• Matt’s #noPC challenge: https://mmitii.mattballantine.com/2017/01/05/nopc/ (my take on this is that it’s about more than just not restricting people to using PCs to get their work done, there’s a real need for purposeful focus on designing services and tools that enable the widest possible choice and flexibility)
  • Ben Thompson’s analysis of the impact that Amazon’s Alexa might have on the future of computing: https://stratechery.com/2017/amazons-operating-system/ (‘normal’ / ‘what I’m used to’ is not the same as ‘eternal’, and be mindful of the potential for shiny things to lure you into a vortex you weren’t expecting…)
  • and I also found Simon Sinek’s thoughts on the Millennial generation really interesting: https://youtu.be/hER0Qp6QJNU (15 mins, watch it through)

Sharing our digital endeavours

A few weeks ago I attended the first event of what will hopefully become a thriving community of local councils using open source web platforms (Open Councils — Drupal Public Sector Exchange). This was a group of public minded web folk who are passionate about using open source software to deliver better, cheaper local digital services, and it was great to have the opportunity to talk about the work we’re doing at Lambeth to build our new website www.lambeth.coop (which is based on the Drupal open CMS). You can read much more about that here: www.madeinlambeth.co.uk.

So, how can we best take advantage of collective resources to meet local needs?

I’m cautious about the concept of creating an equivalent of GOV.UK for local government (although I am a huge fan of GOV.UK). Undoubtedly local councils share lots of areas of our work in common, where we operate in the context of national and even European frameworks. But I think that a ‘one site to rule them all’ approach will struggle to reflect the different challenges of urban and rural areas, and the different priorities that have been set by local communities and their elected representatives.

I think that the most promising prospect for shared success lies in learning from the approach behind thriving open source communities such as Drupal and WordPress. These have been used to create myriad web experiences of huge variety, but with a common code base and a vast array of plugins where developers have packaged their code to be used by others. This open economy of shared work has transformed the tasks of making information and services available online for individuals and organisations (even large organisations who have historically invested in expensive proprietary code), and I think we can build on this to create equivalent shared value for local digital services.

Some key areas where we can focus are:

Sharing our code. As well as using open source platforms we can also make our developments open for others to use, adapt and improve as they wish. We have made our code open using GitHub (https://github.com/LambethCouncil) and will share the modules we develop for others to use across the Drupal community.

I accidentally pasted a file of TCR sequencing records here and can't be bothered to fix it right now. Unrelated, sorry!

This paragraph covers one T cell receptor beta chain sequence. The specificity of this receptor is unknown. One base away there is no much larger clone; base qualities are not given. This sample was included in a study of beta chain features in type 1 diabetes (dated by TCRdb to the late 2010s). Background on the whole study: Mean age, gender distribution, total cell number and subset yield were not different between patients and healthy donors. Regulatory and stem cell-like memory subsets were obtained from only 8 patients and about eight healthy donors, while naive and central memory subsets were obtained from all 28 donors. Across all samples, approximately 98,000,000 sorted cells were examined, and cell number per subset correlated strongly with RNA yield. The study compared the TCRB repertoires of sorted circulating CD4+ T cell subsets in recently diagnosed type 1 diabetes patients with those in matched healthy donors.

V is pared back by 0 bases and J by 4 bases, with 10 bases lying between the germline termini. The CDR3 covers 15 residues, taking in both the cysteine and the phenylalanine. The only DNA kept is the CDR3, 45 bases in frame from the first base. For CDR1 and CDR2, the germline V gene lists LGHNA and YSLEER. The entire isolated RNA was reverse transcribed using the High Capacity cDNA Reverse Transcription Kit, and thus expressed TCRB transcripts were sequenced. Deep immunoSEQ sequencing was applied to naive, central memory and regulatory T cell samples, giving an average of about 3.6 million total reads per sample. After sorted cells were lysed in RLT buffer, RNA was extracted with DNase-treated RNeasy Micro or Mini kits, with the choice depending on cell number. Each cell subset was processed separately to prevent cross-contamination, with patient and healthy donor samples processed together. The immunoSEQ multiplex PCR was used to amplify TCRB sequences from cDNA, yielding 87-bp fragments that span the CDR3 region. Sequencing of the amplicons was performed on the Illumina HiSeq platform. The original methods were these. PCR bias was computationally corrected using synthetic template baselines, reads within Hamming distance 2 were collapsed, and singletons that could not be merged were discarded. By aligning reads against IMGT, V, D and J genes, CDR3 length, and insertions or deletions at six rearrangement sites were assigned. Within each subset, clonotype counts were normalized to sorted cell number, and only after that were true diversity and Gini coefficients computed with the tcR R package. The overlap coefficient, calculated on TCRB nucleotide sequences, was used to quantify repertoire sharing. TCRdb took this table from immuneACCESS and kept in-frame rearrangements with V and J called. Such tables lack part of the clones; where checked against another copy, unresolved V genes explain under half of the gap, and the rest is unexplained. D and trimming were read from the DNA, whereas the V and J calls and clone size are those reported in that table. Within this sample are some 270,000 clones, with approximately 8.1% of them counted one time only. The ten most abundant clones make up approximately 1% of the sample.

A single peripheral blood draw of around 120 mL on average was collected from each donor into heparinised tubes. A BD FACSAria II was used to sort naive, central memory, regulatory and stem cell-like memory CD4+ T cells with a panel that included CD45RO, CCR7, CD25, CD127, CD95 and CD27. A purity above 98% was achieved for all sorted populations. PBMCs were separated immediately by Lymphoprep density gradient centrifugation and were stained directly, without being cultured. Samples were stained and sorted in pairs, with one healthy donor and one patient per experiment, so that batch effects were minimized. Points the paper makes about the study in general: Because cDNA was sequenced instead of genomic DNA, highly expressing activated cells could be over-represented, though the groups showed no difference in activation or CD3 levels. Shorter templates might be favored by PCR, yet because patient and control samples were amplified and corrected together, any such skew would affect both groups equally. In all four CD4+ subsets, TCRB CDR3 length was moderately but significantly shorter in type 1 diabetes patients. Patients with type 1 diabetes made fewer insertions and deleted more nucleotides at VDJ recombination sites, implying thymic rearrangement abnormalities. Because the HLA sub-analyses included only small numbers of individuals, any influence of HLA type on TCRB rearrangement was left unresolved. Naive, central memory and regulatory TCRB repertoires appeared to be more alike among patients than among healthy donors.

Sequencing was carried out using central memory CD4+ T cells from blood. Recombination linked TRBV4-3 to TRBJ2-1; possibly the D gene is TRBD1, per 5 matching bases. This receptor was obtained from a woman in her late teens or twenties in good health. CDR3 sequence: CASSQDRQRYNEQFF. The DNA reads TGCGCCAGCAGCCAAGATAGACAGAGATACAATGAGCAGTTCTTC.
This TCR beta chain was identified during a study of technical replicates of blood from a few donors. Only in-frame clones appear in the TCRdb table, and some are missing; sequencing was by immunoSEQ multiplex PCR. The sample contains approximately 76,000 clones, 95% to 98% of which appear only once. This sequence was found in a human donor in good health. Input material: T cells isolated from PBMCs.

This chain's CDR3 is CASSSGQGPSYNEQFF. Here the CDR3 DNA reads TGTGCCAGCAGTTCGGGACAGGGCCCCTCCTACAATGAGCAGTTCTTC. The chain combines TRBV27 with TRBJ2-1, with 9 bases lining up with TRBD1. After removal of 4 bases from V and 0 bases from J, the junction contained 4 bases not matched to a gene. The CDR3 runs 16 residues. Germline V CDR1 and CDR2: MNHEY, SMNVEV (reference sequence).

Sharing our learning. The Government Digital Design Manual (https://www.gov.uk/service-manual) and Digital Monmouthshire’s writing guide (http://digitalmon.wordpress.com/) are both great examples of where valuable learning can be shared even if the code platform is different. This is letting us focus on what matters locally without redoing what is often months of work others have already done.

Sharing our data. I think the council digital service of the future will be based on digital services, not just a website. At Lambeth we are already hearing demand from the community to get access to our data and content through APIs so that it can be reused in other ways — something we are keen to encourage (https://bytherye.com/2012/08/05/a-big-step-forward-in-opening-up-our-data/).

All in all, it feels like there’s a bright digital future for local government. One where we can focus on local priorities, save money and gain pace through sharing and build a thriving open community of innovation and code. Exciting times indeed!

Digital Lambeth

[This first appeared as a guest blogpost on the G-Cloud blog]

At Lambeth we are rebuilding our digital services. This is a key part of our strategy and our goal is to create a completely different online experience for our citizens. Not just providing clear, useful content and excellent transactional services, but also using our new www.lambeth.coop website as a core part of changing the way we interact with citizens and sharing our data openly.

We’re moving fast thanks to a combination of a great team, an agile, delivery focused approach, an open source platform (Drupal) and learning from the excellent work that the Government Digital Service is sharing. You can follow our journey through our blog: www.madeinlambeth.co.uk.

At the heart of this is our in-house team, which includes people who’ve got involved from our local community and through ‘hack day’ events which we’ve run together with a great group called Good For Nothing. But there are also some areas where we need specialist help, and we’ve just completed a purchase through G-Cloud to source Drupal expertise to help us build an online collaboration platform. We plan to use this as one of the ways that we’ll give local people the opportunity to get more closely involved with Lambeth’s work — from helping to shape our plans right through to actually working with us to help deliver excellent local services.

We’re moving really fast with the project and we want to get the first iteration of this part live by the beginning of March. G-Cloud has been the perfect way to buy the services we need to make this happen. The process of selection is simple, and we’ve found it very easy to short list suppliers, clarify where needed and then commit to buy quickly.

This is our second purchase through G-Cloud (the first was mobile device management — see my earlier post on this blog), and while we expect that we may have to use other procurement routes to meet some of our needs (we’ll judge each case by its merits) we are committed to using G-Cloud as the first place we look for cloud services, whether large or small.

To make this simple, we’ve worked closely with colleagues in our legal and procurement teams to update our local procurement rules so that they now fully recognise G-Cloud. By putting the effort in up front to complete this last autumn we’ve addressed all their questions and made sure that we can easily buy through the Cloudstore. I’ve been really pleased with the support we’ve had from our colleagues and we’ve also found the G-Cloud team extremely helpful in working through any concerns which might have caused problems.

Our positive experience so far makes us confident that G-Cloud will play a big part in our ambitious plans for the future.

Footnote: if you’re interested in getting involved with our exciting digital project we’d love to hear from you! In particular we’re recruiting for Drupal web developers, find out more here.